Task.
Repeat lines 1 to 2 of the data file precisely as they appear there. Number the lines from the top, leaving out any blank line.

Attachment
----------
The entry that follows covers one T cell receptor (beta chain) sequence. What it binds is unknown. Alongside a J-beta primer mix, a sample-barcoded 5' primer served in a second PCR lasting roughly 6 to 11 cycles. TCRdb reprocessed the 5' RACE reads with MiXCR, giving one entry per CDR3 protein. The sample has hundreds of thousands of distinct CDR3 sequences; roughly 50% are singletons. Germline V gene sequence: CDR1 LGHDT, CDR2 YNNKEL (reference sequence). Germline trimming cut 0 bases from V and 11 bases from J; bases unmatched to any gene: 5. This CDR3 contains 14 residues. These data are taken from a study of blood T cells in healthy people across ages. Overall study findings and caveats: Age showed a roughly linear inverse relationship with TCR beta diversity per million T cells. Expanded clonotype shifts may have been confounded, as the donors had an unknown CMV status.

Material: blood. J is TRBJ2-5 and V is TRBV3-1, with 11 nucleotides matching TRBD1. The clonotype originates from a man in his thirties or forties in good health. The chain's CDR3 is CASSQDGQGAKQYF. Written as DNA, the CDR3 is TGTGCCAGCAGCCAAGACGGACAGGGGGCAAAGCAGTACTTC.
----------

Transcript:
The entry that follows covers one T cell receptor (beta chain) sequence. What it binds is unknown. Alongside a J-beta primer mix, a sample-barcoded 5' primer served in a second PCR lasting roughly 6 to 11 cycles. TCRdb reprocessed the 5' RACE reads with MiXCR, giving one entry per CDR3 protein. The sample has hundreds of thousands of distinct CDR3 sequences; roughly 50% are singletons. Germline V gene sequence: CDR1 LGHDT, CDR2 YNNKEL (reference sequence). Germline trimming cut 0 bases from V and 11 bases from J; bases unmatched to any gene: 5. This CDR3 contains 14 residues. These data are taken from a study of blood T cells in healthy people across ages. Overall study findings and caveats: Age showed a roughly linear inverse relationship with TCR beta diversity per million T cells. Expanded clonotype shifts may have been confounded, as the donors had an unknown CMV status.

Material: blood. J is TRBJ2-5 and V is TRBV3-1, with 11 nucleotides matching TRBD1. The clonotype originates from a man in his thirties or forties in good health. The chain's CDR3 is CASSQDGQGAKQYF. Written as DNA, the CDR3 is TGTGCCAGCAGCCAAGACGGACAGGGGGCAAAGCAGTACTTC.